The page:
Date of Award


Level of Access Assigned by Author

Campus-Only Thesis

Degree Name

Master of Arts (MA)




David Kress

Second Committee Member

Alexander Irvine

Third Committee Member

T. Jeff Evans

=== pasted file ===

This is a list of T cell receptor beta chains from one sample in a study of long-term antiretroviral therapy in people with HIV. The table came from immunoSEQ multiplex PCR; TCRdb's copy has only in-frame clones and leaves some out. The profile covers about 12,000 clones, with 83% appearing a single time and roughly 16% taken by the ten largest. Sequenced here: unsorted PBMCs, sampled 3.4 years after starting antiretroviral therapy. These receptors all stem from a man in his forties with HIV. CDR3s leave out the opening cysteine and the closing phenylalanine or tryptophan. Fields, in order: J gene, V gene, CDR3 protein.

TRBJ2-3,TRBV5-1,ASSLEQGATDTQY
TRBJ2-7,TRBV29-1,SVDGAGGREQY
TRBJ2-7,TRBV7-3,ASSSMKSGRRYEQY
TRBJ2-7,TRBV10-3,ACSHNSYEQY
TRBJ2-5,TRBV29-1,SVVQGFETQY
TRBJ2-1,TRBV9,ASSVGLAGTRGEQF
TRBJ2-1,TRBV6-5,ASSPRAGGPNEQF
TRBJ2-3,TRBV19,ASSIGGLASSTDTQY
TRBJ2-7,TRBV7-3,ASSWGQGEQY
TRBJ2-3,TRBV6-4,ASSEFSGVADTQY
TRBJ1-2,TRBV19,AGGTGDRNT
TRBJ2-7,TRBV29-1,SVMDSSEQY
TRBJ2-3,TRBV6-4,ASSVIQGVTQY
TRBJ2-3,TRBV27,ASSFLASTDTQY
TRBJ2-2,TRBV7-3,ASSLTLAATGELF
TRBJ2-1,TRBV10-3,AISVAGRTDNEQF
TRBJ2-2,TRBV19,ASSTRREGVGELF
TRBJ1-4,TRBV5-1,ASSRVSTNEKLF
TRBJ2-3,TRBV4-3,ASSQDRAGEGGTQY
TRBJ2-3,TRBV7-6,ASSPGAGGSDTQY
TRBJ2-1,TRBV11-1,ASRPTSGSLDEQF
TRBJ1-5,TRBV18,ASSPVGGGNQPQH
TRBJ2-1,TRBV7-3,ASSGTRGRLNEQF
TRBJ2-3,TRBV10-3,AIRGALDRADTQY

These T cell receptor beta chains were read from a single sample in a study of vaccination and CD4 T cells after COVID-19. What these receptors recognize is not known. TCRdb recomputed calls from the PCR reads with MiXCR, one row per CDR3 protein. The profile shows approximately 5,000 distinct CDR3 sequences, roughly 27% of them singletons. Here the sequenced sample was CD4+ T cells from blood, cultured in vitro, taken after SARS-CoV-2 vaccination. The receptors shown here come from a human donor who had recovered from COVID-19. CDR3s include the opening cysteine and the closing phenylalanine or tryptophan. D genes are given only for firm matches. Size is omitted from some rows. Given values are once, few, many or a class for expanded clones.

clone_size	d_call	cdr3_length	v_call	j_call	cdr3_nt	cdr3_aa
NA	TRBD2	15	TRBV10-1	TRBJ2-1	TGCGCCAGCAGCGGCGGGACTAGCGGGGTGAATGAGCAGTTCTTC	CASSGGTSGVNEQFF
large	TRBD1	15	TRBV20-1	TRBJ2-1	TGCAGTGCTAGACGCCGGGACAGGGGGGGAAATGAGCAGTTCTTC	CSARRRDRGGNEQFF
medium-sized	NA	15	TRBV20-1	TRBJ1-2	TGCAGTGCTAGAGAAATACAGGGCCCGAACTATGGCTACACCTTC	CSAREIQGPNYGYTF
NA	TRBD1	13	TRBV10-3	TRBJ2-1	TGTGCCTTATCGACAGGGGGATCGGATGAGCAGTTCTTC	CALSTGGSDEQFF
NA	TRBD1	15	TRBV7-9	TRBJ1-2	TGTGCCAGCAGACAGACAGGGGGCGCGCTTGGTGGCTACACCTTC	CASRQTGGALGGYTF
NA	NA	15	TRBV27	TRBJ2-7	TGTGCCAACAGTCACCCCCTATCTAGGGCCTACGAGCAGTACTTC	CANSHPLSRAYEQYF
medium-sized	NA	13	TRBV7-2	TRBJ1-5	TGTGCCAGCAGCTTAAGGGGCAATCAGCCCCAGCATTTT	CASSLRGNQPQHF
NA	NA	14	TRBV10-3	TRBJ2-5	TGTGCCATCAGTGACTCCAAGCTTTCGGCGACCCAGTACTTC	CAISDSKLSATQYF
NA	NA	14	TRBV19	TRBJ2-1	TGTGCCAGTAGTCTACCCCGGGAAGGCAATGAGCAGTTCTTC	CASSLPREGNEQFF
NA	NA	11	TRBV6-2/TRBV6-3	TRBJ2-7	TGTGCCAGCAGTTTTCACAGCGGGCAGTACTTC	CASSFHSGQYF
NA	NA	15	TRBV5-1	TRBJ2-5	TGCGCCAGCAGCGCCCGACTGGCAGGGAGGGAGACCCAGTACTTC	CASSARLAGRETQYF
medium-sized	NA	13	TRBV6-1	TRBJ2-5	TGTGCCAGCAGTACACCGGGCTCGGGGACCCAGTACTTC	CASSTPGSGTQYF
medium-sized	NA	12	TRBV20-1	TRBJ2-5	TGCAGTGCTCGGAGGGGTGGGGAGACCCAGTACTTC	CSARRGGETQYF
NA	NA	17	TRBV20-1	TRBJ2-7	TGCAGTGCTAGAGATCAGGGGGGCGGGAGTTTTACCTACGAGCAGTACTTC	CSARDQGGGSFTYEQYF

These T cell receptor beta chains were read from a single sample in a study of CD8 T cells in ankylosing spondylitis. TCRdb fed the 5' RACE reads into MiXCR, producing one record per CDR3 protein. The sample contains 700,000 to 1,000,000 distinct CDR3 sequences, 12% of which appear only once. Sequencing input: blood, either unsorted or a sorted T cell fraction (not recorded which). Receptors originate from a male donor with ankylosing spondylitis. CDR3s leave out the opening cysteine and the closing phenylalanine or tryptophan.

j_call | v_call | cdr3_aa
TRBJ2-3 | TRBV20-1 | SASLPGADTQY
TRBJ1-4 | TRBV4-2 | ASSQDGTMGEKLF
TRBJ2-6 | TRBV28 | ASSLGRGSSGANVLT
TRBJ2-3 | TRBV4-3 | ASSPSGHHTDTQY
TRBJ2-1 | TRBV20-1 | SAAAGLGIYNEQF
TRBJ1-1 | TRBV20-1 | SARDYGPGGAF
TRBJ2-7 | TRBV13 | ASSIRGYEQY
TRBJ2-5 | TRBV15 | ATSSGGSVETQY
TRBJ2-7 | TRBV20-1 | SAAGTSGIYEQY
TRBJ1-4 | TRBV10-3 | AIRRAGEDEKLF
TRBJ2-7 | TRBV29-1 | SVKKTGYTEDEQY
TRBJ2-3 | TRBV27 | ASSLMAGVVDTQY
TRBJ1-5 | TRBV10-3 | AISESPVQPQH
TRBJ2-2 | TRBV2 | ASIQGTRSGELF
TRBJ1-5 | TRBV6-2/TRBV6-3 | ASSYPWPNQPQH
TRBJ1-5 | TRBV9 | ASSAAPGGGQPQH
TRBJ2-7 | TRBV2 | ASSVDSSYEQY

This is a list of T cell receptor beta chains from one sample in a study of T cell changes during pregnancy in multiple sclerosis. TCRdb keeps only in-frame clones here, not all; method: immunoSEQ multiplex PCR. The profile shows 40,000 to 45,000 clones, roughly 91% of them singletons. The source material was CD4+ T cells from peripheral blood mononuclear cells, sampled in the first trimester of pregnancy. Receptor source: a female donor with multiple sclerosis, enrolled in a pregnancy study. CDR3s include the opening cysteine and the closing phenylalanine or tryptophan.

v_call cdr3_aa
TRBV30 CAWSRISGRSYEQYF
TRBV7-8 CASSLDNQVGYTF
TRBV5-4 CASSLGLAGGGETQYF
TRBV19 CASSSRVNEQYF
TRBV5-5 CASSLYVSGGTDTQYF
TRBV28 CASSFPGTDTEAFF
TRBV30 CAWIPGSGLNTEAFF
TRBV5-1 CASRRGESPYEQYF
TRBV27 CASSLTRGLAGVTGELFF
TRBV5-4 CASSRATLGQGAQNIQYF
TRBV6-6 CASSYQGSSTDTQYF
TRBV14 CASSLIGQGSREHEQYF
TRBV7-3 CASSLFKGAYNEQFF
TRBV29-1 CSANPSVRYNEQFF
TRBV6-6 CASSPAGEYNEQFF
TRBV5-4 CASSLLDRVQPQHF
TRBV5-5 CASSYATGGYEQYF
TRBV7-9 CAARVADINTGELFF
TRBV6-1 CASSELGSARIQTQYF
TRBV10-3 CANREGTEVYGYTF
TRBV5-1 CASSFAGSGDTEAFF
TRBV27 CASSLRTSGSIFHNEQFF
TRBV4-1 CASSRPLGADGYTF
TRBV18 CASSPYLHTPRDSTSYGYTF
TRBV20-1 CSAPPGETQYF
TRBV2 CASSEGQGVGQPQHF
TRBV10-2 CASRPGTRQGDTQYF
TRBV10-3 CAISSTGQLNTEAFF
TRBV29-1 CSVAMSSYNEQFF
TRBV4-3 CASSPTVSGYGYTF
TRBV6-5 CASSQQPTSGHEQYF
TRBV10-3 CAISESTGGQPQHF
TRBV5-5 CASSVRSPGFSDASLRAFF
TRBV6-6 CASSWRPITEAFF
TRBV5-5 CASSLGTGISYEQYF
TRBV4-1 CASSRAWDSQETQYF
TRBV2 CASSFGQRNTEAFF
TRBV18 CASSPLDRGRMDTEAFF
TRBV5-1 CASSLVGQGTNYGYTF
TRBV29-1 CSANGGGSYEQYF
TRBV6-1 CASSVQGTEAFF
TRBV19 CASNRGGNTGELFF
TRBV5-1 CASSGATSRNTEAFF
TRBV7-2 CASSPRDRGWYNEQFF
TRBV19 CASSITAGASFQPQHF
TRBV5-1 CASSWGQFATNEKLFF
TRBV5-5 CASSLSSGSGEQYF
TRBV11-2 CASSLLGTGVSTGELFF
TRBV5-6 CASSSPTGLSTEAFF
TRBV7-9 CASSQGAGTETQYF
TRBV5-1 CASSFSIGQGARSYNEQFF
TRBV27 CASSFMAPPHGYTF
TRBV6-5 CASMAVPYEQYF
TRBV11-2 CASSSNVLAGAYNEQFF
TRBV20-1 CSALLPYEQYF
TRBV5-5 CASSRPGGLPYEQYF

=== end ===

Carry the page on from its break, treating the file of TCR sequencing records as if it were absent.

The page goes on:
When considering the literary trajectory of the American hard-boiled detective genre, one must recognize the shifting role of the reader, how each new addition to the tradition asks the reader to do something else, perform a different function. The best way to approach this examination of literary progression is by imagining the history of the genre as a mason laying brick upon brick. Using this analogy, Raymond Chandler completes the Modernist foundation started by Dashiell Hammett in his Sam Spade series. With his 1939 novel The Big Sleep, Chandler writes of Philip Marlowe and his bleak vision of Depression-era Los Angeles. Marlowe's vision is echoed by Mickey Spillane, the leading voice of the second generation of the Modernism, in his Mike Hammer series, most specifically in his 1953 bestseller Kiss Me, Deadly. The Modernist tradition isn't dead. Robert B. Parker's Spenser mysteries continue the practice, using a slightly modified template, but the question remains: What happens after the Modernist tradition? How has the hard-boiled detective evolved? If Raymond Chandler lays the foundation, while Spillane and Parker solidify it, Postmodern voices such as Thomas Pynchon and Ishmael Reed emerge to add the next layer. Pynchon's 1966 novel The Crying of Lot 49 continues the hard-boiled tradition through the confusing travails of Oedipa Maas. By inverting the sex of the protagonist, Pynchon creates a new noir where a true crime is never perpetrated and a satisfactory conclusion is never reached. The reader works harder in the world of Pynchon, but that work is not rewarded as uncertainty is the only thing accomplished. The code of certainty is replaced by the force of entropy. The tradition of perversion and inversion continues in the more recent works of writers such as Denis Johnson and Paul Auster, whose respective novels Resuscitation of Hanged Man (1991) and City of Glass (1985) take the Pynchon model in a new direction defined by questions of identity, language, and religion. This new Post-postmodern detective also works toward something that is undefined, but instead of the guiding force of entropy, these detectives act according to empathy, believing this to be their greatest gift/weapon) (but also their greatest detriment). This study explores the literary progression of the hard-boiled detective genre and tries to establish a firm foundation for tracking how the genre has moved in a different, uncharted direction.